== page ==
Card 4: What This Scene Sets Up
Place this card on the right hand side of Card C. The purpose of this card is to act as the transition into the next scene. This prepares you for what’s to come next, whenever it is you write it.
When considering this card, try and link it to the theme of the first half the book, as well as your card for the Act 1 of the spread from yesterday.
Continue to Day 2: World-Building
Right, so, as promised, I’ll be looking at following my own layouts. Because I got the 8 of Pentacles for my starting position in my spread yesterday, I’m going to use that as my signifier today, as I feel that it aptly summarizes my character.
- Card 1: The Starting Point—The Ace of Pentacles Reversed. This is perfect, as it corresponds with my theme for the first half of the book that I pulled yesterday—exactly in fact, since I got the Ace of Pentacles then as well. However, since it’s reversed, I would see this as money problem. Quite possibly broke. But then again, I’m writing a fantasy piece with a person who’s honing in on their skills, so that doesn’t seem too outlandish.
- Card 2: The Problem: Death. Well. I feel like this is a little too obvious, really. Change in the problem. But I can take it quite literally as well, and be that the over-arching problem is Death. Or, on a deeper level, it can be my MC’s concept of mortality looming over them in such a way that it paralyses them.
Opening Scene Spread
Card 1: Opening Hook – 9 of Wands
This is a card of someone on guard. There is someone who has worked really hard, who has always fought for their way of living, perhaps their passion and business. Thus, they need to let go and hand off the watch to someone else.
Regarding the MC, I think this is what my MC is training for, what they’re diligently working toward in their craft. While I know I said yesterday that it might be saddle-making, I might change that. I have something in the middle of a city in mind, and while I don’t’ think that saddle making wouldn’t be in the city, I just don’t think that’s right. But I think that the person my MC works for is looking to hand off the business, if my MC will invest in it. Which is where the problem for the money comes in. My MC needs some funds to make that happen.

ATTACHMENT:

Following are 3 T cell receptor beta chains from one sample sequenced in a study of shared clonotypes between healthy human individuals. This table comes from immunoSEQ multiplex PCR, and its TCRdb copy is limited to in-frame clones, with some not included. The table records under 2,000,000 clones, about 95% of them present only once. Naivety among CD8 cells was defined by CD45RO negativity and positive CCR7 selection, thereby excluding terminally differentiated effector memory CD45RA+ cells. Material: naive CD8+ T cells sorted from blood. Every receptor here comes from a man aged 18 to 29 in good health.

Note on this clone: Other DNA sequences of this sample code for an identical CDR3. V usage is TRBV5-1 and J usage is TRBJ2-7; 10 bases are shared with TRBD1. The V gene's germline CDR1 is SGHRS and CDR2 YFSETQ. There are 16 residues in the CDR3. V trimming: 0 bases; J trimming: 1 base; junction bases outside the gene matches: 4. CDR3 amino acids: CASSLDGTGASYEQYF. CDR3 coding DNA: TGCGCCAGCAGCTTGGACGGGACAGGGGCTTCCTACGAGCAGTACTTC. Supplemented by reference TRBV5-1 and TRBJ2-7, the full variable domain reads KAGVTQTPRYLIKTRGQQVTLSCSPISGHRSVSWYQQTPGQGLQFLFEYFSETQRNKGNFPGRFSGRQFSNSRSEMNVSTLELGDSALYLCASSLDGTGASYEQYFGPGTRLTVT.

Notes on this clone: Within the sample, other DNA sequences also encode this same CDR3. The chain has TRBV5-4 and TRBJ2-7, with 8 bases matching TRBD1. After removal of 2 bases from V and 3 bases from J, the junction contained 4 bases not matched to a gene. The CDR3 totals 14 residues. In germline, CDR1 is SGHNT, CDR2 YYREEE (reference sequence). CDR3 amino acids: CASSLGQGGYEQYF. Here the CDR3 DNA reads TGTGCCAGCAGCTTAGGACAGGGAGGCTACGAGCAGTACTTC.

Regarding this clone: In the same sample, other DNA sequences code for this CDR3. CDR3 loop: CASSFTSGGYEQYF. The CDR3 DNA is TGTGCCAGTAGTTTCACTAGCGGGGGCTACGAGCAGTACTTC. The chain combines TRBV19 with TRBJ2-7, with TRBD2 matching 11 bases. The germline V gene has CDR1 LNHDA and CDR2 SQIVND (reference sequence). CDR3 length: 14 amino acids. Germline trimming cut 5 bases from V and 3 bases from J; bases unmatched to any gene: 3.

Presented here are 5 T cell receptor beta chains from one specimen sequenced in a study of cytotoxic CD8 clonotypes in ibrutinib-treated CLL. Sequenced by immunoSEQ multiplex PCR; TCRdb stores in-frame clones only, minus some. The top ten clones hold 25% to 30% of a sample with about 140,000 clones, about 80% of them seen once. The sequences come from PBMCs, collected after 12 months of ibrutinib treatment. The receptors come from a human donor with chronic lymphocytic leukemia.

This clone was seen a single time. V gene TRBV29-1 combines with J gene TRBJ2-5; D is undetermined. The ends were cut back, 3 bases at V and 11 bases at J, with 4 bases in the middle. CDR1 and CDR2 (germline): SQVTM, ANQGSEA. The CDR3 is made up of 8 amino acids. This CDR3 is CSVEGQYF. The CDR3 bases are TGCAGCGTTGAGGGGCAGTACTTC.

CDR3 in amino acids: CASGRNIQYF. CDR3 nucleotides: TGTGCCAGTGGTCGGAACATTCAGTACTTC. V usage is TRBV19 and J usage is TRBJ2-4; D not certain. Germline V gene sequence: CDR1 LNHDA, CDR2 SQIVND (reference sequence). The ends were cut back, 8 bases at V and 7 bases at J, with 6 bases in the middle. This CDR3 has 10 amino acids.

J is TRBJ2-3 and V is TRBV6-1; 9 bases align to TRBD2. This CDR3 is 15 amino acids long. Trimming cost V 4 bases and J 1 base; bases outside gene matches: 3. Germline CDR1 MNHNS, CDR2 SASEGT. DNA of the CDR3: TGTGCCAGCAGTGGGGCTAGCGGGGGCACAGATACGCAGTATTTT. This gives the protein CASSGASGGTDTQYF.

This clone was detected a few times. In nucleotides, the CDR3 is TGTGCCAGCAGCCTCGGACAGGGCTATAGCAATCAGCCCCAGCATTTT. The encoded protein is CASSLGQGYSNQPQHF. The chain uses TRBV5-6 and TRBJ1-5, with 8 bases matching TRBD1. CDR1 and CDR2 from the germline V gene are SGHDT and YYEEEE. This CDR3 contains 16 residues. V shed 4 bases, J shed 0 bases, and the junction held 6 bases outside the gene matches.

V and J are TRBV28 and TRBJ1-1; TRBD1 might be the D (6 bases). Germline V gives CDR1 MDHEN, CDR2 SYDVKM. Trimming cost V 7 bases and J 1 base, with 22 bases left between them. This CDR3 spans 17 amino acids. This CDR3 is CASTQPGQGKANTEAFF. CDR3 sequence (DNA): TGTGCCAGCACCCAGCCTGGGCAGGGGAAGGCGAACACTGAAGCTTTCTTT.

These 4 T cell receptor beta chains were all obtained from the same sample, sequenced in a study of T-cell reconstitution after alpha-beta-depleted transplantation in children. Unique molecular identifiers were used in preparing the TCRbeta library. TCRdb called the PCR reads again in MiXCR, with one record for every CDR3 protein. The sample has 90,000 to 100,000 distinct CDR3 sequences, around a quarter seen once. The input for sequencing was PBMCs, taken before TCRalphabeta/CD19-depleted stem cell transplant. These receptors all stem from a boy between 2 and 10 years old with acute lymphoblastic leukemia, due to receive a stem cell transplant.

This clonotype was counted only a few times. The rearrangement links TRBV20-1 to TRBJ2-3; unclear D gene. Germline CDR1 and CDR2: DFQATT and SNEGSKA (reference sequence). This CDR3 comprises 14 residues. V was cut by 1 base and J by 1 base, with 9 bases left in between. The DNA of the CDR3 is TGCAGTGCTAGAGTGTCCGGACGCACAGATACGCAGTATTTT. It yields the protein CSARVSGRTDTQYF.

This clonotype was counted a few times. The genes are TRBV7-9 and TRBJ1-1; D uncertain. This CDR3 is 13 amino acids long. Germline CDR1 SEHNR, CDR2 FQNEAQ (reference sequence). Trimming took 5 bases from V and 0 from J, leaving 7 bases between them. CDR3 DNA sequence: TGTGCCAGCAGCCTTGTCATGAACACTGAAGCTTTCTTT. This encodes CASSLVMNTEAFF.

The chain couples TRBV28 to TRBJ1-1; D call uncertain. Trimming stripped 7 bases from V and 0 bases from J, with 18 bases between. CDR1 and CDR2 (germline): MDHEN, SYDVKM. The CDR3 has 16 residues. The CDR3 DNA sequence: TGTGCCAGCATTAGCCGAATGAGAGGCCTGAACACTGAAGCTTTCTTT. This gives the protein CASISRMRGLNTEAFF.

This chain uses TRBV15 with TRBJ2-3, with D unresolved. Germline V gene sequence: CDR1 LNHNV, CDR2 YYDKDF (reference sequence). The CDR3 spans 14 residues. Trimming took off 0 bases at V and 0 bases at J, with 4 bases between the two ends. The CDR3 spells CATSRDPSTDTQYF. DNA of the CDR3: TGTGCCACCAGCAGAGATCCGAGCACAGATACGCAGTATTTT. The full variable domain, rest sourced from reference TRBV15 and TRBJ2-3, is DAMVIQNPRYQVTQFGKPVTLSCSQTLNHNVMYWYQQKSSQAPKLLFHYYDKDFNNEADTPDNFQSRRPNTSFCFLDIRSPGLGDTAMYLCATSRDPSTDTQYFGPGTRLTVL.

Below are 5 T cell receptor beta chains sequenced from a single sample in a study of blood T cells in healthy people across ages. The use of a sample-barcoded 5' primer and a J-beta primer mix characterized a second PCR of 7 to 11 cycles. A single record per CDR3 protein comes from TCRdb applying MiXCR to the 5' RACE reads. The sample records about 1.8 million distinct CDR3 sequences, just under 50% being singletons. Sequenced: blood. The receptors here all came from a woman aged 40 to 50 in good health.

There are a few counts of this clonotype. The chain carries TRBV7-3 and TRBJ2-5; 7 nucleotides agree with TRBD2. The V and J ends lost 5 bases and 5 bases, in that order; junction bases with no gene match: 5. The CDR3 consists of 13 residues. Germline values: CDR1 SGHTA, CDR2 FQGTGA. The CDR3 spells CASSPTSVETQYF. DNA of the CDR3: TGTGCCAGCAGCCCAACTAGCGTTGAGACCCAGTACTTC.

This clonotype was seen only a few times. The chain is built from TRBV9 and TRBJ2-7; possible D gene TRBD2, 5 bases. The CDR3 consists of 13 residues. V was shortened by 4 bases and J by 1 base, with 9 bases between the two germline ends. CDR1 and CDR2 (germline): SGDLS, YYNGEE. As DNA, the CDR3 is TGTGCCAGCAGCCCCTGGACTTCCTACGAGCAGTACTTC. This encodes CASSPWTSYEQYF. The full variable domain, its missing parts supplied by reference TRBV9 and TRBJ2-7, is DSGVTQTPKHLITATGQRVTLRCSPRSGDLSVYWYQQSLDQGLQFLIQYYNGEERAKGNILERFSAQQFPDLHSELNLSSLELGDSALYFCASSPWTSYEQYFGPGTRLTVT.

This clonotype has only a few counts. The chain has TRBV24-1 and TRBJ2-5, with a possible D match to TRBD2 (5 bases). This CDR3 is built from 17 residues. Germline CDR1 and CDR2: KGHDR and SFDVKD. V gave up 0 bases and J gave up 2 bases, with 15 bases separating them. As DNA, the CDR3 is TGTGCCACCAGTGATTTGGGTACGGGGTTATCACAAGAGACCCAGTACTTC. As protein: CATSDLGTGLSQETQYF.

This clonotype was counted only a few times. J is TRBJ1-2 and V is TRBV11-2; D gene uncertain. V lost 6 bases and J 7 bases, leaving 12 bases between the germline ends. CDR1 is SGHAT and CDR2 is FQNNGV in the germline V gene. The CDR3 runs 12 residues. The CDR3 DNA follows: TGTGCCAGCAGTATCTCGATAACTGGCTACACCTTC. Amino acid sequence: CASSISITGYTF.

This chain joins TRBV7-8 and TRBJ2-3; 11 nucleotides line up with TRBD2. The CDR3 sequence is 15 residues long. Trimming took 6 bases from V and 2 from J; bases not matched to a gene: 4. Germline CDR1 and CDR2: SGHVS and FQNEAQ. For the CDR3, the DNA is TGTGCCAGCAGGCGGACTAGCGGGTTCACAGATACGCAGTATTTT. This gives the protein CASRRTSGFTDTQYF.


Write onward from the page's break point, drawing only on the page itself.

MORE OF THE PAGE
The problem is that the MC needs time. They can’t act right away. They need to save up the money, and learn what the business itself needs, never mind be skilled enough in the craft itself to carry it on solo. The solution is a wealthy woman (9 of Pentacles). She could be able to at least loan the money to my MC. The Ace of Swords in the position of the smaller problem connecting to a bigger problem is a letter, a message that throws a wrench in the works. I think this might be a legal matter.
Card 2: Setting – Strength reversed
The Setting is Strength. This indicates to me that it’s a hostile environment, someplace where people are just aggressive, possibly physically pushy. The card I’m using in the Trippin’ Waite deck is a really lovely environment, with a giant sunflower as a sun, and rainbows, and a hill. This could actually be the garden to the wealthy woman.
The mental state of my MC is the 6 of Swords reversed, which is that they’re just going along, but don’t really see any solution. There’s no good option available to them so far (which teis back to my 2 of Swords yesterday with the decision they don’t want to make), and the physical setting seems unbalanced (2 of Pentacles reversed). It could be that the garden of the wealthy woman is beautiful and serine, but in the middle of a hostile city, and there are dangerous guards everywhere. Her garden is filled with beautiful, but poisonous things. The feeling of the setting is the King of Swords—I think this will tie in to the Ace of Swords. I feel like he represents a highly appointed Judge, or someone with workings in justice and legalities. Possibly philosophy as well, though we’ll see how much I want to go into this. Someone of wealthy and high esteem, but also quite knowledgeable.
Card 3: Conclusion of the Scene – Ace of Wands
There is a new opportunity, there is something within the realm of my MC’s passions that gives them an idea as a potential solution to their problem.
Card 4: The Set-Up – Queen of Swords reversed
What this scene sets up for the next scene is definitely connected to this King and Ace of Swords. Perhaps it is that the wealthy woman is related to the King of Swords. She illegally gives out loans, and my MC hasn’t actually met her, but has only heard of her services.
Continue to Day 2: World-Building
How’s your first day going? Was this spread helpful for you?
I still have space in my Cabin, so if you’d like to join me, let me know!
Also, here are some additional linkes that might be helpful during the writing process: